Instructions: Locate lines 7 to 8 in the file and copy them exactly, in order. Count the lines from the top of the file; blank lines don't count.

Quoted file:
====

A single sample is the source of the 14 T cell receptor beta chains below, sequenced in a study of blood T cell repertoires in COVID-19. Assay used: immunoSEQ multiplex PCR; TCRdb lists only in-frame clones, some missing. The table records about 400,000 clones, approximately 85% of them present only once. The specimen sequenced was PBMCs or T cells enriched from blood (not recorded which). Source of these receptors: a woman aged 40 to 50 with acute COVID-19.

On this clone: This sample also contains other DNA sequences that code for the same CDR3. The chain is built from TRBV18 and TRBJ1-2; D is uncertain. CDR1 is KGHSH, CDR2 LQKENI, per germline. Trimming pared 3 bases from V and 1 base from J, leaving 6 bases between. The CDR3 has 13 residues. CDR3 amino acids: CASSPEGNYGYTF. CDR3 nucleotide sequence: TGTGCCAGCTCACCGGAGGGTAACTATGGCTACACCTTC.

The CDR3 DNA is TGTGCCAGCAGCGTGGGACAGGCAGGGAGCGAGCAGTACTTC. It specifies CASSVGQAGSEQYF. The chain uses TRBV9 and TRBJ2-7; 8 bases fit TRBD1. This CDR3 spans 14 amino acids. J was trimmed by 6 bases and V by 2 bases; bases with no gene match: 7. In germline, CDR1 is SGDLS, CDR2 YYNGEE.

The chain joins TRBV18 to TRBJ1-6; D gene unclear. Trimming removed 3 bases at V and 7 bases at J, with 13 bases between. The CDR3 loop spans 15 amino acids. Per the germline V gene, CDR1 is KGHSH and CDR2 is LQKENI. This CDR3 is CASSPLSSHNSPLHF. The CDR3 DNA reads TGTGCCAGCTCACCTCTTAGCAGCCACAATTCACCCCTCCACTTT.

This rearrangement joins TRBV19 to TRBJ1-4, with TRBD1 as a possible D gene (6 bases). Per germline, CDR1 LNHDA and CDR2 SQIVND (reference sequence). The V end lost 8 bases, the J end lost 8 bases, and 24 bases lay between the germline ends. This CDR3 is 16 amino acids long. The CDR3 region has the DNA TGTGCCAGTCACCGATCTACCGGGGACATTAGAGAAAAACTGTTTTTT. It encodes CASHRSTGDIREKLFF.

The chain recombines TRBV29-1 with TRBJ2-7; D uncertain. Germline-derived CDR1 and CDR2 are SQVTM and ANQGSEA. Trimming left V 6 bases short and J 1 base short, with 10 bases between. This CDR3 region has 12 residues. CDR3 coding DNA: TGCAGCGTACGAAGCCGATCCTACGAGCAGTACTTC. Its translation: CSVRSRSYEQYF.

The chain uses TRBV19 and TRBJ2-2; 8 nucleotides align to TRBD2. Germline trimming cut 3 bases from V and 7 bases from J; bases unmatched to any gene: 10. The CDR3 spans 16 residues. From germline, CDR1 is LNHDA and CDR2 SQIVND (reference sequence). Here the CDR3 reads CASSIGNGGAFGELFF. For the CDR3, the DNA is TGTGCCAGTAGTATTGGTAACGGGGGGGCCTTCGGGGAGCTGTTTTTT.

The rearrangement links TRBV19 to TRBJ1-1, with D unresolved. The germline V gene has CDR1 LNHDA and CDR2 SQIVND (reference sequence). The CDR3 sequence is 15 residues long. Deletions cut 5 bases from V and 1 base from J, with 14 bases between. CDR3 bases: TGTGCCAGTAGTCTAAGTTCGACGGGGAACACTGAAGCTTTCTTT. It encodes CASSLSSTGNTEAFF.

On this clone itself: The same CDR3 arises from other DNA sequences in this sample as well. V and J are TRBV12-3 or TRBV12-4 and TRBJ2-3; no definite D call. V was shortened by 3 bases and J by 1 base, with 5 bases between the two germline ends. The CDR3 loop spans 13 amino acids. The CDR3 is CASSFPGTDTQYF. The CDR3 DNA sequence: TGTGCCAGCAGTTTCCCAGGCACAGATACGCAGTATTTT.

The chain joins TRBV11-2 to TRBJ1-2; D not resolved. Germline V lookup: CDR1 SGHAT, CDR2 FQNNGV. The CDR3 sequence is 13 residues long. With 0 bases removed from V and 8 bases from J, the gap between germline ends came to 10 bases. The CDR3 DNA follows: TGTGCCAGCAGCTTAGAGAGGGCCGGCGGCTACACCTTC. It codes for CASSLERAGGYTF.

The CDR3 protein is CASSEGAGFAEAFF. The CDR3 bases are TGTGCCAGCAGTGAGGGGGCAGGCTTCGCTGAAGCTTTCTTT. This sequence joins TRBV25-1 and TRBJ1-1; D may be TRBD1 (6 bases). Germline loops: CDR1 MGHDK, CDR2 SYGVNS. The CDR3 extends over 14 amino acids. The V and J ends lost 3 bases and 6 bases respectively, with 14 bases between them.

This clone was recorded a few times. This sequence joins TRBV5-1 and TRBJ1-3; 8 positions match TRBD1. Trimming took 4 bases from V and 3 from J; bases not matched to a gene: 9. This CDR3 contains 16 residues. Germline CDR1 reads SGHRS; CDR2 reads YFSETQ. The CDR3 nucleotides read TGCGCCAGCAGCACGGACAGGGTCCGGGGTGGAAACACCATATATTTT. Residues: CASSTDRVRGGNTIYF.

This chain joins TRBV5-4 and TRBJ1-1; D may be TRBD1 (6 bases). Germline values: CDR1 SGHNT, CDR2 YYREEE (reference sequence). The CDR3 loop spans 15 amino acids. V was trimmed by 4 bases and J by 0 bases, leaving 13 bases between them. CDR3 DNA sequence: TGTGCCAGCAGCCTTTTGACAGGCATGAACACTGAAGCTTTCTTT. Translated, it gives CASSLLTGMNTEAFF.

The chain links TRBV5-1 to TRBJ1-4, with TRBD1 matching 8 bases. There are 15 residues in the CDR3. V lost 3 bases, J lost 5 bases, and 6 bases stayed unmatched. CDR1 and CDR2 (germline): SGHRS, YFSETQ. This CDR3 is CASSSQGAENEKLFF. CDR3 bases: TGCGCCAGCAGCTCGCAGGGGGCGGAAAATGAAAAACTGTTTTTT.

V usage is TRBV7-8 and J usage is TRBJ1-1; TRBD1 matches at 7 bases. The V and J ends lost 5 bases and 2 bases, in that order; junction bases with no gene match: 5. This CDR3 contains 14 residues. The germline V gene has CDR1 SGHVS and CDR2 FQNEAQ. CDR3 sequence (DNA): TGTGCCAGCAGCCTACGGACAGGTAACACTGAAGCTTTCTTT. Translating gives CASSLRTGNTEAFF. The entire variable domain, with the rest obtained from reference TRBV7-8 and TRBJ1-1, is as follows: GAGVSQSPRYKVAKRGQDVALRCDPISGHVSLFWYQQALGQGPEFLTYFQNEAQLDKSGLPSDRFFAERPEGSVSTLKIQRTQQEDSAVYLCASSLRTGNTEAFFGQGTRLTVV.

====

The chain uses TRBV19 and TRBJ2-2; 8 nucleotides align to TRBD2. Germline trimming cut 3 bases from V and 7 bases from J; bases unmatched to any gene: 10. The CDR3 spans 16 residues. From germline, CDR1 is LNHDA and CDR2 SQIVND (reference sequence). Here the CDR3 reads CASSIGNGGAFGELFF. For the CDR3, the DNA is TGTGCCAGTAGTATTGGTAACGGGGGGGCCTTCGGGGAGCTGTTTTTT.

The rearrangement links TRBV19 to TRBJ1-1, with D unresolved. The germline V gene has CDR1 LNHDA and CDR2 SQIVND (reference sequence). The CDR3 sequence is 15 residues long. Deletions cut 5 bases from V and 1 base from J, with 14 bases between. CDR3 bases: TGTGCCAGTAGTCTAAGTTCGACGGGGAACACTGAAGCTTTCTTT. It encodes CASSLSSTGNTEAFF.